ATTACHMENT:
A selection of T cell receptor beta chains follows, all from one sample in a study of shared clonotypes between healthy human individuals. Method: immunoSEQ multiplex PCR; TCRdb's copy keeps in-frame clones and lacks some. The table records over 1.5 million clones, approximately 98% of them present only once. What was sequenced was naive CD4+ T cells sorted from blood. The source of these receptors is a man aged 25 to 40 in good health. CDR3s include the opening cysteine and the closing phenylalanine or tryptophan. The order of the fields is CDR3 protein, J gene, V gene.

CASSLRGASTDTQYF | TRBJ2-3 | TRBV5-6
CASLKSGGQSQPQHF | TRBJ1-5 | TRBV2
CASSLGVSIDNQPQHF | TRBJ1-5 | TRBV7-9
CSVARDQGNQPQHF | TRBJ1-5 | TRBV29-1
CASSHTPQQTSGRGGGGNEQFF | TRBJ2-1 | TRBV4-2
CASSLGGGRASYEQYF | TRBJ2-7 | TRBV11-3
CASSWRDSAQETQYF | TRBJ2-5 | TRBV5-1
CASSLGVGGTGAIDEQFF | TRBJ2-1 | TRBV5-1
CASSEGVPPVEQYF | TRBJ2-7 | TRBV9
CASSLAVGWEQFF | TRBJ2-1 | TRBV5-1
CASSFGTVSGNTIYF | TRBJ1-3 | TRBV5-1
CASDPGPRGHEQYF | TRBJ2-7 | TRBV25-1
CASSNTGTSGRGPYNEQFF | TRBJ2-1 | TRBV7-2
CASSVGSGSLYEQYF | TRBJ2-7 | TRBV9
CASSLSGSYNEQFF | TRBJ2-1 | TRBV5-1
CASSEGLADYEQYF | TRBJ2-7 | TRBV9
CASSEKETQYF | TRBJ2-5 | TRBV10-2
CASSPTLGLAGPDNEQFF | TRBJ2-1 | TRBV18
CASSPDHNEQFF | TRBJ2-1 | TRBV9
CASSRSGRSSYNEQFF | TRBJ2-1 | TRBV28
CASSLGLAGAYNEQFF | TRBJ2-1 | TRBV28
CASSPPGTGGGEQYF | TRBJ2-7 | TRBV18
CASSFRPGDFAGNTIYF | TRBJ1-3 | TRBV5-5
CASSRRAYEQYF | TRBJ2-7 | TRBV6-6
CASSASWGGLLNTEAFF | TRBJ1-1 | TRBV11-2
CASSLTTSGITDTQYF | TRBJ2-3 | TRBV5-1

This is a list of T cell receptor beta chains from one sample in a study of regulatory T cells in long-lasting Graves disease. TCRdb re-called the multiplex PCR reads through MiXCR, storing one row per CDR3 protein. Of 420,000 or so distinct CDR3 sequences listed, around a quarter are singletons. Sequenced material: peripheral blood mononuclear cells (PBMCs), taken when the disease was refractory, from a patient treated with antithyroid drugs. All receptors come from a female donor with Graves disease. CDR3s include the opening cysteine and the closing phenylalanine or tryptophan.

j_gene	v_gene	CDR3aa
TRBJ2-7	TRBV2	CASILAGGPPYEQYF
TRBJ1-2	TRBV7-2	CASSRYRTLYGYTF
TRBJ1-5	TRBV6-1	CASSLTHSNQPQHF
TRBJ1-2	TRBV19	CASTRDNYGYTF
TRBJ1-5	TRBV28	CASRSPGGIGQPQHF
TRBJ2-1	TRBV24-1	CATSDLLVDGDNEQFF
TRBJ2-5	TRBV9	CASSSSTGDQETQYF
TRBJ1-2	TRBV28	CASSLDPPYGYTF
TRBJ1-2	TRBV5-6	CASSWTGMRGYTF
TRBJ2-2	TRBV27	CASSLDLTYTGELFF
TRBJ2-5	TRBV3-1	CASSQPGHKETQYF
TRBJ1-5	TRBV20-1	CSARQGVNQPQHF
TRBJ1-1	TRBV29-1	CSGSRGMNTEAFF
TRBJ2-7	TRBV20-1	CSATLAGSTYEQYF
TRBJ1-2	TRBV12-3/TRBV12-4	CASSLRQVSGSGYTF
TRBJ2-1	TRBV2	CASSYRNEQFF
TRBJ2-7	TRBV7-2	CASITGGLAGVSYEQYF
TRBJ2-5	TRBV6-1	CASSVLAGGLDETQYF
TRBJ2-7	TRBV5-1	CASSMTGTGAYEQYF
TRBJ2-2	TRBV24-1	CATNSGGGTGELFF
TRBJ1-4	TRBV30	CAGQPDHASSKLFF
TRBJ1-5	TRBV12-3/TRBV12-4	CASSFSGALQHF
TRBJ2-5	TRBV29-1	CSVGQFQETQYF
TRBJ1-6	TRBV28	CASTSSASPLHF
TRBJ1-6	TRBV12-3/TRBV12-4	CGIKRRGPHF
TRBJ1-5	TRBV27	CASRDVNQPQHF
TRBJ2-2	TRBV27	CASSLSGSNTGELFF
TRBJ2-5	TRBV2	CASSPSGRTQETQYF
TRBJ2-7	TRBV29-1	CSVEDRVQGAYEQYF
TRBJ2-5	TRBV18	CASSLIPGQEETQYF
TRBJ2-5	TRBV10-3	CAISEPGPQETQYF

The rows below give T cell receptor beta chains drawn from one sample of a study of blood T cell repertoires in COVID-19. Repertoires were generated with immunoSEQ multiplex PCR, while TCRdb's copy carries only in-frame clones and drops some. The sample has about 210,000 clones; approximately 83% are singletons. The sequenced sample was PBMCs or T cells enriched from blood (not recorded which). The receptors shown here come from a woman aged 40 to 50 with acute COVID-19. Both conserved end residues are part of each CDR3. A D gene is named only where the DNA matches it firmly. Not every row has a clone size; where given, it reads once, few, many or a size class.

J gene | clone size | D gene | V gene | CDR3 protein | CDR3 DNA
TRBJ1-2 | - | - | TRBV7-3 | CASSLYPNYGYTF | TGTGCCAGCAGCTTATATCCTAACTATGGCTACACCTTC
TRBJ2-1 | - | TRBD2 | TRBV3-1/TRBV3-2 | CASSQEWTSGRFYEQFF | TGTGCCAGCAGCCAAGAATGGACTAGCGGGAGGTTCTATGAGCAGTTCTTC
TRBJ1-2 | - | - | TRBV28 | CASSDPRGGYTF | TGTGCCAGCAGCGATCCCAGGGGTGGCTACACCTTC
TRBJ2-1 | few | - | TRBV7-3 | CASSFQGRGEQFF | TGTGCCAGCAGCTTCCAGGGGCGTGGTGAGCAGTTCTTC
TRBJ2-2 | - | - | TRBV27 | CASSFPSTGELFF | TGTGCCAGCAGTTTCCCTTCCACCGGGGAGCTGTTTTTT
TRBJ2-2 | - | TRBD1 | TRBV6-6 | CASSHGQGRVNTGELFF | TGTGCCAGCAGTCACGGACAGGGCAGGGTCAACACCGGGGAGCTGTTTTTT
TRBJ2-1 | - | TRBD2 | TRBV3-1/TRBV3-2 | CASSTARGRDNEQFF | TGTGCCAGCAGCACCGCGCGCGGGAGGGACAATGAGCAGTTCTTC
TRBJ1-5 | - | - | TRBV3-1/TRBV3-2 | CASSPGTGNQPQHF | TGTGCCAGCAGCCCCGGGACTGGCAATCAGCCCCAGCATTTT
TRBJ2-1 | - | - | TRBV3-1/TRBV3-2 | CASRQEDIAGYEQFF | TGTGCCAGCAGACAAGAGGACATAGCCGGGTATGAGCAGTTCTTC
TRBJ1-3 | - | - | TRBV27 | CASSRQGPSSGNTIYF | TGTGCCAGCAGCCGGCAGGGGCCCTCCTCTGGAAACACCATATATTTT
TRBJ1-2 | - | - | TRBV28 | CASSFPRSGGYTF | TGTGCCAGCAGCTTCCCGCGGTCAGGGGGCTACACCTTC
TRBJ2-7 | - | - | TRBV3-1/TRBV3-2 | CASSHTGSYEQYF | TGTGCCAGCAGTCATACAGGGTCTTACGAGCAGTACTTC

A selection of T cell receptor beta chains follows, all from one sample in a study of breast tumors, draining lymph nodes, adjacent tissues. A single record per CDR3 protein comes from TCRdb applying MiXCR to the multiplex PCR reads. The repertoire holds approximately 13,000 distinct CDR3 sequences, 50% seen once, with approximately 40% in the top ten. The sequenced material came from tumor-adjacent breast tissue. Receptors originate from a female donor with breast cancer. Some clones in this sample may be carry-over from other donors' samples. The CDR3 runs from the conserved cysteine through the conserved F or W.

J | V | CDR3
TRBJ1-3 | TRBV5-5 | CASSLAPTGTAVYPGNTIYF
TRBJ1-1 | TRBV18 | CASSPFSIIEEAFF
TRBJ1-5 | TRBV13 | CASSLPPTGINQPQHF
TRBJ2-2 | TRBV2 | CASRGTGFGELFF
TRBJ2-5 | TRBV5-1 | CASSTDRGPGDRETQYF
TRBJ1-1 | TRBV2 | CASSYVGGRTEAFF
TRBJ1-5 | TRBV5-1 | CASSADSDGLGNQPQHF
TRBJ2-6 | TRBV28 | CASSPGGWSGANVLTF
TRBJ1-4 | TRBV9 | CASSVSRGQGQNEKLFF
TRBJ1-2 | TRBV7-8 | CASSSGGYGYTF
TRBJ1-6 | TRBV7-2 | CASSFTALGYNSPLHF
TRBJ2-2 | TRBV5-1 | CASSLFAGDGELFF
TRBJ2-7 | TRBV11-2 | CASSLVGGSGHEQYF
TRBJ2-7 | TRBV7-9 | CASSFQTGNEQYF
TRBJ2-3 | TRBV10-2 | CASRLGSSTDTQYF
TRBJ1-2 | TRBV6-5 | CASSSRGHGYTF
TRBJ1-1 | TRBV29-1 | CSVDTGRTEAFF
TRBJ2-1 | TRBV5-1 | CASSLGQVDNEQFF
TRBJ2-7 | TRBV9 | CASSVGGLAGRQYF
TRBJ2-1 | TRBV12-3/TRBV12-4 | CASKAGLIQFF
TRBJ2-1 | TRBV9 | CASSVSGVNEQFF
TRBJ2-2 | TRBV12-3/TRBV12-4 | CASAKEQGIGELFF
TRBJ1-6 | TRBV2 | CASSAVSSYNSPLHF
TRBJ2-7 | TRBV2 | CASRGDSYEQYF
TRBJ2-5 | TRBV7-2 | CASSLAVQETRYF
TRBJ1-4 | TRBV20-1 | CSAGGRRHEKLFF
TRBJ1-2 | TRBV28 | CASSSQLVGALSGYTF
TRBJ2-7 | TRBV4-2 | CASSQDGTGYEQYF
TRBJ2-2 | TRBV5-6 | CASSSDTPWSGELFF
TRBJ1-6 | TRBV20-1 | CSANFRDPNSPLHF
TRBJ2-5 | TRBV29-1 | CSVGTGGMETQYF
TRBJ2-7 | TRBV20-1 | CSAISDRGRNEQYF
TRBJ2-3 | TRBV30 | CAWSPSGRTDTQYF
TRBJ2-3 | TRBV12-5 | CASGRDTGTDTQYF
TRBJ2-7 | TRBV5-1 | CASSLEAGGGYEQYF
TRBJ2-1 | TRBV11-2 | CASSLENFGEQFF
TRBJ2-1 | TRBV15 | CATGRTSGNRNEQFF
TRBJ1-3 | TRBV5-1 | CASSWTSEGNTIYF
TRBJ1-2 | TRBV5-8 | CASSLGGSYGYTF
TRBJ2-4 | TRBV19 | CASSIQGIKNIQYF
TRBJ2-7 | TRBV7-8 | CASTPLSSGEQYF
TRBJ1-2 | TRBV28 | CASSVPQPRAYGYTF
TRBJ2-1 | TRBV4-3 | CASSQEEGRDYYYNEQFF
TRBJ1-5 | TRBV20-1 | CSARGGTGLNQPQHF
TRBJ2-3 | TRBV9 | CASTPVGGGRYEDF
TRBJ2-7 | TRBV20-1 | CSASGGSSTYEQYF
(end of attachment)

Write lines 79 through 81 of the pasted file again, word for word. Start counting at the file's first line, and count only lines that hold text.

TRBJ1-5 | TRBV13 | CASSLPPTGINQPQHF
TRBJ2-2 | TRBV2 | CASRGTGFGELFF
TRBJ2-5 | TRBV5-1 | CASSTDRGPGDRETQYF